A proposal to use some of the Alaska Permanent Fund for state government stalled in the House of Representatives Tuesday night over an amendment that would guarantee dividend checks of at least $1,111.
The proposal to evenly split the percent-of-market-value-calculated 5 percent of the fund between dividends and government expenses has been waiting for a decision by the House since last week, when it first came up for debate on the House floor.
On Tuesday night, lawmakers amended the proposal to use 5 percent of the government's portion of the split for municipalities, providing about $65 million annually to communities across the state.
Another amendment introduced at about 11 p.m. would have guaranteed dividend payments of no less than $1,111 for every eligible man, woman and child in the state.
"This is the Permanent Fund. Show some respect," said House Minority Leader Ethan Berkowitz, D-Anchorage, about the late hour of discussion when lawmakers proposed a late-night conceptual amendment to address the discrepancy.
House Speaker Pete Kott, R-Eagle River, said he postponed discussion of the bill so lawmakers can fine-tune the language of the amendment before taking a vote.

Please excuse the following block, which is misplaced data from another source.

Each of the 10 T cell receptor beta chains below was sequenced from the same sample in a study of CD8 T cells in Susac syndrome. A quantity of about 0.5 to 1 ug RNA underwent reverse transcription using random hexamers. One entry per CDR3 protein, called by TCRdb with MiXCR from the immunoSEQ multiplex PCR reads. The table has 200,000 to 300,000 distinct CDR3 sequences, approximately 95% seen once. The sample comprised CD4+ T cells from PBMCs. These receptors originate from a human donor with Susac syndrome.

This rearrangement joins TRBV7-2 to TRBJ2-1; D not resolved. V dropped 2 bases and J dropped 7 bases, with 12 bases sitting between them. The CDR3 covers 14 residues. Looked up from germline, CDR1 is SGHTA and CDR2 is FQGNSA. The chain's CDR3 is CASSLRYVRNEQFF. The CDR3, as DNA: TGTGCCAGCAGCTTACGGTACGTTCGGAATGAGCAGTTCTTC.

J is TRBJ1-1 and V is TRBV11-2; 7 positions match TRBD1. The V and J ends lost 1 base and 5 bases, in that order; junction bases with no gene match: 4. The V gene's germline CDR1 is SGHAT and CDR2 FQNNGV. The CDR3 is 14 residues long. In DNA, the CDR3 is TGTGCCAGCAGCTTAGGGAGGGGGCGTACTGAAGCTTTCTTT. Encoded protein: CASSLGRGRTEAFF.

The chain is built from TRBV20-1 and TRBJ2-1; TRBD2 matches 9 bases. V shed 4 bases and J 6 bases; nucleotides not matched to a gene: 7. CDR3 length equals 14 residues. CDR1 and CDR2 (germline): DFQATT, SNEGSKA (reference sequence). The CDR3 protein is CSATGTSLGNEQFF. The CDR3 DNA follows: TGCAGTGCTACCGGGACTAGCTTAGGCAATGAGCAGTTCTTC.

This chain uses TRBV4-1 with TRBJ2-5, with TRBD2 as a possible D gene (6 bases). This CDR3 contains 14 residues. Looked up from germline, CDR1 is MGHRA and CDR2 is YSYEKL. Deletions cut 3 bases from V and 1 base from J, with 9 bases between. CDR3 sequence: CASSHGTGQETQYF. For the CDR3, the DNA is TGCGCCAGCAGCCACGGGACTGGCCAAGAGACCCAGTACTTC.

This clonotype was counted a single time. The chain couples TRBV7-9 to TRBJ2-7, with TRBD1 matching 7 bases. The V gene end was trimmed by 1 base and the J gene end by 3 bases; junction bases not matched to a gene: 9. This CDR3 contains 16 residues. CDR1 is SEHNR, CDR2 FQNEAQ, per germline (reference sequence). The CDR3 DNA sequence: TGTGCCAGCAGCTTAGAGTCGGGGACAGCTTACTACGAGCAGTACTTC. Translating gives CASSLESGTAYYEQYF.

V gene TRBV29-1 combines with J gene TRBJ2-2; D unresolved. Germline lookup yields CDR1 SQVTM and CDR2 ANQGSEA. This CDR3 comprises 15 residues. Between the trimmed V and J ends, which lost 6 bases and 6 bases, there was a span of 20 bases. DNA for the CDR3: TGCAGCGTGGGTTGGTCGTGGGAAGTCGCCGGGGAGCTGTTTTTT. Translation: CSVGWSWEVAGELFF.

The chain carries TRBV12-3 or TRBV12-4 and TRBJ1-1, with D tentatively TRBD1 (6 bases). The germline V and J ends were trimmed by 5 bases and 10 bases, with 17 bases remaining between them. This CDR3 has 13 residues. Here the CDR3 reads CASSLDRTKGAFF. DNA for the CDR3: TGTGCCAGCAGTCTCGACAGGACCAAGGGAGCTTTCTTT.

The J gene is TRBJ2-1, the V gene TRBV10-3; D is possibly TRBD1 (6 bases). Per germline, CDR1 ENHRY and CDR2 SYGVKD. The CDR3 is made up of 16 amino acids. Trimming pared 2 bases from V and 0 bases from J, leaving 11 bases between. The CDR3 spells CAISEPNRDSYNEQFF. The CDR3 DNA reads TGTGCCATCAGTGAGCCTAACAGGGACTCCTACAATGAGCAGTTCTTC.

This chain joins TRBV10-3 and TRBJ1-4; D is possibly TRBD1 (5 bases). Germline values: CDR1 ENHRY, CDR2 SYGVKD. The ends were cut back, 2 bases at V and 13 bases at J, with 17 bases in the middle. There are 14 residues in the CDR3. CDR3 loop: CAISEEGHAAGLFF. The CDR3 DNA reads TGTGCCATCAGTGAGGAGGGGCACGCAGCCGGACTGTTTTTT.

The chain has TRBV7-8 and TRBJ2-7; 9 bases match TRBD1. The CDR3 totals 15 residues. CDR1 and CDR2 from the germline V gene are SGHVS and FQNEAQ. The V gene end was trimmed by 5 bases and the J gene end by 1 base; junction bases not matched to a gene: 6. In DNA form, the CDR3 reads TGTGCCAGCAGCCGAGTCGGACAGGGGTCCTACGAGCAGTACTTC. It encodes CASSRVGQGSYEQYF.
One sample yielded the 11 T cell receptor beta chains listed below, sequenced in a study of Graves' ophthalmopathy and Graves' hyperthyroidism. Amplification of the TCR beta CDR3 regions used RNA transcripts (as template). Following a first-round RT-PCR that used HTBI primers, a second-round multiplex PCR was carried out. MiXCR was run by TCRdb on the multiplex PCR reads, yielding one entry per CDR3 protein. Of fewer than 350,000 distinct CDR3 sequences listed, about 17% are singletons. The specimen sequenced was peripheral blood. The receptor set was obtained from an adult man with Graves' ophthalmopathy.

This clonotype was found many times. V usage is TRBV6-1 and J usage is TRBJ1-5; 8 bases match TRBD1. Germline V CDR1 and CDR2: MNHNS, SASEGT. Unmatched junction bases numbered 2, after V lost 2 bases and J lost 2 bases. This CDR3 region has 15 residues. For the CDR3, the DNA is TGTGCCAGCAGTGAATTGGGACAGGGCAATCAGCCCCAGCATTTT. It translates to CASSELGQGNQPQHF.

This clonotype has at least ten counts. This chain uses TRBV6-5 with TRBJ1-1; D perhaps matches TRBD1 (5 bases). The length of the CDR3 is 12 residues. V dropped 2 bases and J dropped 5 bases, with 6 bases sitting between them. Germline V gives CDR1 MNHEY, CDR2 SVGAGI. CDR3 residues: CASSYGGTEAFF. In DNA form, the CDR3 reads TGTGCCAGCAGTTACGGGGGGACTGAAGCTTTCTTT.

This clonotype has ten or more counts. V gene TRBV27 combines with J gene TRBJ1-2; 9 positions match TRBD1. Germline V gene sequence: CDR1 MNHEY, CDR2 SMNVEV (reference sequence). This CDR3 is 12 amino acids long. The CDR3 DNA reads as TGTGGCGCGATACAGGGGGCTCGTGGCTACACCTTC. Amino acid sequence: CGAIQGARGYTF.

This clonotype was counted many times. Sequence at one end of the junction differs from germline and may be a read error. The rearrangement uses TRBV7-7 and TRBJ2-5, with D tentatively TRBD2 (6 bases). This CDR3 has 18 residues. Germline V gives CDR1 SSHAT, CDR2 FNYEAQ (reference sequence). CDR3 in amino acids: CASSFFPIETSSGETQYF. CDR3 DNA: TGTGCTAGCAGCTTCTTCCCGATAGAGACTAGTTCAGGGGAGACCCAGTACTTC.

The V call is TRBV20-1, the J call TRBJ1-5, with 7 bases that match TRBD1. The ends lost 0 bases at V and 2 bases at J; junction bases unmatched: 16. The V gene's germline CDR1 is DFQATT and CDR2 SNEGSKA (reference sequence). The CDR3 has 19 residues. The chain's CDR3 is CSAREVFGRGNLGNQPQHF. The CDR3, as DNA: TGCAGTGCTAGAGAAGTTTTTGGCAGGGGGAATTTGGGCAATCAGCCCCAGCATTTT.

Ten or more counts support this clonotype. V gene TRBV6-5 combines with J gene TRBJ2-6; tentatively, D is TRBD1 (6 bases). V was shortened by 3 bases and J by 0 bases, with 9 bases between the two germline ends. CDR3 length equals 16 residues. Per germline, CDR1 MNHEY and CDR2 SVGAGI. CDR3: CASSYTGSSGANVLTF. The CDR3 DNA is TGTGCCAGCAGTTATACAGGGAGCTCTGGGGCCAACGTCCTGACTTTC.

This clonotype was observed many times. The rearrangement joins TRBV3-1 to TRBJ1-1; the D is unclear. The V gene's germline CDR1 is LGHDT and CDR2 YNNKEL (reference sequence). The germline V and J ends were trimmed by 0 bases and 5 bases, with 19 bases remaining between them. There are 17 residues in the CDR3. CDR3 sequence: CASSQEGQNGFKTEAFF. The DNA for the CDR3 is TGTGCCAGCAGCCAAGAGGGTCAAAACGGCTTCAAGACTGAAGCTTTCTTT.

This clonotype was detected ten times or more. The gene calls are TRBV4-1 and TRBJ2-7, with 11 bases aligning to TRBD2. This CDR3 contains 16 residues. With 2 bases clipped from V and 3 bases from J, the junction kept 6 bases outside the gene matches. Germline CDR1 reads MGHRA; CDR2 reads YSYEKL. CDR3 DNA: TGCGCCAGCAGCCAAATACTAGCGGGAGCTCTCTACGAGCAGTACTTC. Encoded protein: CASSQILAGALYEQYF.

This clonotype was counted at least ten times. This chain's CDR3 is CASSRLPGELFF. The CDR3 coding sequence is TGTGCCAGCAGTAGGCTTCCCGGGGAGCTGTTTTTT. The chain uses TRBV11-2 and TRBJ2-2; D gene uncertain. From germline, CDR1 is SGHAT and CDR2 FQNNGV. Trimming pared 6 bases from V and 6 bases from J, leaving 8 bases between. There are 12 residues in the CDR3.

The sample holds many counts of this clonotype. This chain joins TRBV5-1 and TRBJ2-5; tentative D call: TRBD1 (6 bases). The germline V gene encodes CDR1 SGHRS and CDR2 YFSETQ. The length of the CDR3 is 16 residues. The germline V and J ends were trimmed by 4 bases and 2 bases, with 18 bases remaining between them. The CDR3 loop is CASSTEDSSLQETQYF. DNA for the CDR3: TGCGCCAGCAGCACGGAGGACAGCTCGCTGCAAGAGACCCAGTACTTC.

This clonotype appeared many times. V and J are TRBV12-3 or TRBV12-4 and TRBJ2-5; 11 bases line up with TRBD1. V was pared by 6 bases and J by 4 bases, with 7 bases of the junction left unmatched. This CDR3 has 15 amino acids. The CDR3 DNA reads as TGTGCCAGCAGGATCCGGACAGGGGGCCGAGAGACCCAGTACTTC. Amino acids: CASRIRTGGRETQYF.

"It's 11:00 again and it's an important issue to the state of Alaska and the citizens," Kott said after the house adjourned. "And we've been at this for a couple of days, so, believe me, I think we ought to do it and do it right."
Kott said he thinks there are enough votes in the House to pass the bill. He is not sure, however, what will happen if the proposal is sent to the senate.
"They're feeling pinched, I think," he said.
Kott said there are still about three more proposed amendments to the bill, which the Legislature will discuss today.
"We're getting closer," he said. "That's all I can tell you."
Timothy Inklebarger can be reached at email@example.com
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